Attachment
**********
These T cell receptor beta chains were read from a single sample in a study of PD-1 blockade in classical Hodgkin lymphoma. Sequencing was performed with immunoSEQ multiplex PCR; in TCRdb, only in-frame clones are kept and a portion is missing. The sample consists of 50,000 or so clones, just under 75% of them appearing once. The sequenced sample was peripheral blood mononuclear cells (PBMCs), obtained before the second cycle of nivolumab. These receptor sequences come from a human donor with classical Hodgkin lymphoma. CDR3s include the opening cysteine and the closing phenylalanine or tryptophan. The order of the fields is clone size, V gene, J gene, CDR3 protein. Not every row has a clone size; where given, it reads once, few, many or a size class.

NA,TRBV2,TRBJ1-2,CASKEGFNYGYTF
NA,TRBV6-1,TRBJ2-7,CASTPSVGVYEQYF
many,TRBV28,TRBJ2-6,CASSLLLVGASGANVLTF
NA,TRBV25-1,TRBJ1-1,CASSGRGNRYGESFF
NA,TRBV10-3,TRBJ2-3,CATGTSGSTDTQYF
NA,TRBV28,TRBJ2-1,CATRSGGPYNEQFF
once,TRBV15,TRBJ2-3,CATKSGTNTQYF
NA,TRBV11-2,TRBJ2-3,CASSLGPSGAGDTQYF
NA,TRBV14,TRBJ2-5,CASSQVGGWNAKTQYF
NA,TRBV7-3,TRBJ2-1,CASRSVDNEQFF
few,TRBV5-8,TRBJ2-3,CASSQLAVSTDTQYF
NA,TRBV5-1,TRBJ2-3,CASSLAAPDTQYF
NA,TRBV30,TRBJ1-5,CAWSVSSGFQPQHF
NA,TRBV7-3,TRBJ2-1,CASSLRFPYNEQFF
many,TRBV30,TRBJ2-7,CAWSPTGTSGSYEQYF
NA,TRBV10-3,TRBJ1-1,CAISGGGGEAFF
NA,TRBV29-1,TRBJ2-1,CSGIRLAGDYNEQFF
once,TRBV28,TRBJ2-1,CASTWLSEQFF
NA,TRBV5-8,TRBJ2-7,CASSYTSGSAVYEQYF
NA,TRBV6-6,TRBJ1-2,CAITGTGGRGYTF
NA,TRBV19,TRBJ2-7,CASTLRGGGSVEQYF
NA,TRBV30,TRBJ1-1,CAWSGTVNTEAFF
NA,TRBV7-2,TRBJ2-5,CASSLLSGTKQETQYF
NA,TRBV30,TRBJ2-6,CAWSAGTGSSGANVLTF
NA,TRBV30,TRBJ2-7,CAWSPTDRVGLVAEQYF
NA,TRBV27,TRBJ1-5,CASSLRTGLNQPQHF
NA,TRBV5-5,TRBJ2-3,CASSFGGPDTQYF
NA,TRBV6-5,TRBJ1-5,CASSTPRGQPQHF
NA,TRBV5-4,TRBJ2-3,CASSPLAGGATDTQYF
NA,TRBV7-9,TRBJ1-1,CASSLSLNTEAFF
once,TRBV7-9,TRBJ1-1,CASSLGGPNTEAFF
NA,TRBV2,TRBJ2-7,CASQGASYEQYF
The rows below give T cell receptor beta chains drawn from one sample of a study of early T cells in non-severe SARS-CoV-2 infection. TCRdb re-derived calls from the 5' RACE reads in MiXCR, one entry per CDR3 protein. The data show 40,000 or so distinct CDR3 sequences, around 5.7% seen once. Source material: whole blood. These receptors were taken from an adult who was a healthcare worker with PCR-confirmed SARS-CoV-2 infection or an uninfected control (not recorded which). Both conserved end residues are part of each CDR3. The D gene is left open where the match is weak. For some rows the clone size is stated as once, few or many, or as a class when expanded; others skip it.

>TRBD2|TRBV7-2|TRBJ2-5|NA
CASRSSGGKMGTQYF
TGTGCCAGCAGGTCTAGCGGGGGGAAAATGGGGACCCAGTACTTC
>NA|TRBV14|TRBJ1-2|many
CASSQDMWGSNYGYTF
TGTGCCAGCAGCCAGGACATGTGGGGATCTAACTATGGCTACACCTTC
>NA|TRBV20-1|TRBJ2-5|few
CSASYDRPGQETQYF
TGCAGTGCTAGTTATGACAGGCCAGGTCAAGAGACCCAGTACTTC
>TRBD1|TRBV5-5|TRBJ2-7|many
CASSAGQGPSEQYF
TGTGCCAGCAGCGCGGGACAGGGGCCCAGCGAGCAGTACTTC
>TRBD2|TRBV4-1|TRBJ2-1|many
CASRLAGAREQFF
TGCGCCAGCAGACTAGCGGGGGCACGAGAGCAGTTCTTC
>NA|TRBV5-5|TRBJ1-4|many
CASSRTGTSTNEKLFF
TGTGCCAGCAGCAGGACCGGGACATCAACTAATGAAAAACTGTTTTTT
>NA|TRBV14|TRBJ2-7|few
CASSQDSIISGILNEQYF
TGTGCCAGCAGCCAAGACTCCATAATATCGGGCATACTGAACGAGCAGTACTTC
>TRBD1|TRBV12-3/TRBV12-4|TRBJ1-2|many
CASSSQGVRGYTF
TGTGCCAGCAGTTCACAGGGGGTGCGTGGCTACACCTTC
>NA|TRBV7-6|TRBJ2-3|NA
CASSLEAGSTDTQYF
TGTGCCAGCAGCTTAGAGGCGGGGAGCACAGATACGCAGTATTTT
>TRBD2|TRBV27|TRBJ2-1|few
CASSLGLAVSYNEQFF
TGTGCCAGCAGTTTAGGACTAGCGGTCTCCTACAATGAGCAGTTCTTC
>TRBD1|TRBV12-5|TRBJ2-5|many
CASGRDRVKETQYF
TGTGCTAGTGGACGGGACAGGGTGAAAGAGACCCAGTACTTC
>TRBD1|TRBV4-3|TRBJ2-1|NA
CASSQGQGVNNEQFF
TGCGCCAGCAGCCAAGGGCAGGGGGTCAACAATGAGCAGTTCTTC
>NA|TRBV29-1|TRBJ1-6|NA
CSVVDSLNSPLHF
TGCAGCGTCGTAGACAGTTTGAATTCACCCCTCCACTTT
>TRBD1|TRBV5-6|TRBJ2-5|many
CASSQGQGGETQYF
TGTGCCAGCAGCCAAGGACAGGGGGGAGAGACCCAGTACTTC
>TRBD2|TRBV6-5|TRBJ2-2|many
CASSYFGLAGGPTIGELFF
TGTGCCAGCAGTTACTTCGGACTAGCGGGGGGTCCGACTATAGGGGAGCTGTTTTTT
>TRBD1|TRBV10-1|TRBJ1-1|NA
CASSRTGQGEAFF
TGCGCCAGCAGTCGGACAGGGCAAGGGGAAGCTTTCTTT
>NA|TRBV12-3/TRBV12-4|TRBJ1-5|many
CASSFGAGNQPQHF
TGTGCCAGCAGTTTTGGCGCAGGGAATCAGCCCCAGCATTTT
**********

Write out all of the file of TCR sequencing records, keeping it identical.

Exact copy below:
These T cell receptor beta chains were read from a single sample in a study of PD-1 blockade in classical Hodgkin lymphoma. Sequencing was performed with immunoSEQ multiplex PCR; in TCRdb, only in-frame clones are kept and a portion is missing. The sample consists of 50,000 or so clones, just under 75% of them appearing once. The sequenced sample was peripheral blood mononuclear cells (PBMCs), obtained before the second cycle of nivolumab. These receptor sequences come from a human donor with classical Hodgkin lymphoma. CDR3s include the opening cysteine and the closing phenylalanine or tryptophan. The order of the fields is clone size, V gene, J gene, CDR3 protein. Not every row has a clone size; where given, it reads once, few, many or a size class.

NA,TRBV2,TRBJ1-2,CASKEGFNYGYTF
NA,TRBV6-1,TRBJ2-7,CASTPSVGVYEQYF
many,TRBV28,TRBJ2-6,CASSLLLVGASGANVLTF
NA,TRBV25-1,TRBJ1-1,CASSGRGNRYGESFF
NA,TRBV10-3,TRBJ2-3,CATGTSGSTDTQYF
NA,TRBV28,TRBJ2-1,CATRSGGPYNEQFF
once,TRBV15,TRBJ2-3,CATKSGTNTQYF
NA,TRBV11-2,TRBJ2-3,CASSLGPSGAGDTQYF
NA,TRBV14,TRBJ2-5,CASSQVGGWNAKTQYF
NA,TRBV7-3,TRBJ2-1,CASRSVDNEQFF
few,TRBV5-8,TRBJ2-3,CASSQLAVSTDTQYF
NA,TRBV5-1,TRBJ2-3,CASSLAAPDTQYF
NA,TRBV30,TRBJ1-5,CAWSVSSGFQPQHF
NA,TRBV7-3,TRBJ2-1,CASSLRFPYNEQFF
many,TRBV30,TRBJ2-7,CAWSPTGTSGSYEQYF
NA,TRBV10-3,TRBJ1-1,CAISGGGGEAFF
NA,TRBV29-1,TRBJ2-1,CSGIRLAGDYNEQFF
once,TRBV28,TRBJ2-1,CASTWLSEQFF
NA,TRBV5-8,TRBJ2-7,CASSYTSGSAVYEQYF
NA,TRBV6-6,TRBJ1-2,CAITGTGGRGYTF
NA,TRBV19,TRBJ2-7,CASTLRGGGSVEQYF
NA,TRBV30,TRBJ1-1,CAWSGTVNTEAFF
NA,TRBV7-2,TRBJ2-5,CASSLLSGTKQETQYF
NA,TRBV30,TRBJ2-6,CAWSAGTGSSGANVLTF
NA,TRBV30,TRBJ2-7,CAWSPTDRVGLVAEQYF
NA,TRBV27,TRBJ1-5,CASSLRTGLNQPQHF
NA,TRBV5-5,TRBJ2-3,CASSFGGPDTQYF
NA,TRBV6-5,TRBJ1-5,CASSTPRGQPQHF
NA,TRBV5-4,TRBJ2-3,CASSPLAGGATDTQYF
NA,TRBV7-9,TRBJ1-1,CASSLSLNTEAFF
once,TRBV7-9,TRBJ1-1,CASSLGGPNTEAFF
NA,TRBV2,TRBJ2-7,CASQGASYEQYF
The rows below give T cell receptor beta chains drawn from one sample of a study of early T cells in non-severe SARS-CoV-2 infection. TCRdb re-derived calls from the 5' RACE reads in MiXCR, one entry per CDR3 protein. The data show 40,000 or so distinct CDR3 sequences, around 5.7% seen once. Source material: whole blood. These receptors were taken from an adult who was a healthcare worker with PCR-confirmed SARS-CoV-2 infection or an uninfected control (not recorded which). Both conserved end residues are part of each CDR3. The D gene is left open where the match is weak. For some rows the clone size is stated as once, few or many, or as a class when expanded; others skip it.

>TRBD2|TRBV7-2|TRBJ2-5|NA
CASRSSGGKMGTQYF
TGTGCCAGCAGGTCTAGCGGGGGGAAAATGGGGACCCAGTACTTC
>NA|TRBV14|TRBJ1-2|many
CASSQDMWGSNYGYTF
TGTGCCAGCAGCCAGGACATGTGGGGATCTAACTATGGCTACACCTTC
>NA|TRBV20-1|TRBJ2-5|few
CSASYDRPGQETQYF
TGCAGTGCTAGTTATGACAGGCCAGGTCAAGAGACCCAGTACTTC
>TRBD1|TRBV5-5|TRBJ2-7|many
CASSAGQGPSEQYF
TGTGCCAGCAGCGCGGGACAGGGGCCCAGCGAGCAGTACTTC
>TRBD2|TRBV4-1|TRBJ2-1|many
CASRLAGAREQFF
TGCGCCAGCAGACTAGCGGGGGCACGAGAGCAGTTCTTC
>NA|TRBV5-5|TRBJ1-4|many
CASSRTGTSTNEKLFF
TGTGCCAGCAGCAGGACCGGGACATCAACTAATGAAAAACTGTTTTTT
>NA|TRBV14|TRBJ2-7|few
CASSQDSIISGILNEQYF
TGTGCCAGCAGCCAAGACTCCATAATATCGGGCATACTGAACGAGCAGTACTTC
>TRBD1|TRBV12-3/TRBV12-4|TRBJ1-2|many
CASSSQGVRGYTF
TGTGCCAGCAGTTCACAGGGGGTGCGTGGCTACACCTTC
>NA|TRBV7-6|TRBJ2-3|NA
CASSLEAGSTDTQYF
TGTGCCAGCAGCTTAGAGGCGGGGAGCACAGATACGCAGTATTTT
>TRBD2|TRBV27|TRBJ2-1|few
CASSLGLAVSYNEQFF
TGTGCCAGCAGTTTAGGACTAGCGGTCTCCTACAATGAGCAGTTCTTC
>TRBD1|TRBV12-5|TRBJ2-5|many
CASGRDRVKETQYF
TGTGCTAGTGGACGGGACAGGGTGAAAGAGACCCAGTACTTC
>TRBD1|TRBV4-3|TRBJ2-1|NA
CASSQGQGVNNEQFF
TGCGCCAGCAGCCAAGGGCAGGGGGTCAACAATGAGCAGTTCTTC
>NA|TRBV29-1|TRBJ1-6|NA
CSVVDSLNSPLHF
TGCAGCGTCGTAGACAGTTTGAATTCACCCCTCCACTTT
>TRBD1|TRBV5-6|TRBJ2-5|many
CASSQGQGGETQYF
TGTGCCAGCAGCCAAGGACAGGGGGGAGAGACCCAGTACTTC
>TRBD2|TRBV6-5|TRBJ2-2|many
CASSYFGLAGGPTIGELFF
TGTGCCAGCAGTTACTTCGGACTAGCGGGGGGTCCGACTATAGGGGAGCTGTTTTTT
>TRBD1|TRBV10-1|TRBJ1-1|NA
CASSRTGQGEAFF
TGCGCCAGCAGTCGGACAGGGCAAGGGGAAGCTTTCTTT
>NA|TRBV12-3/TRBV12-4|TRBJ1-5|many
CASSFGAGNQPQHF
TGTGCCAGCAGTTTTGGCGCAGGGAATCAGCCCCAGCATTTT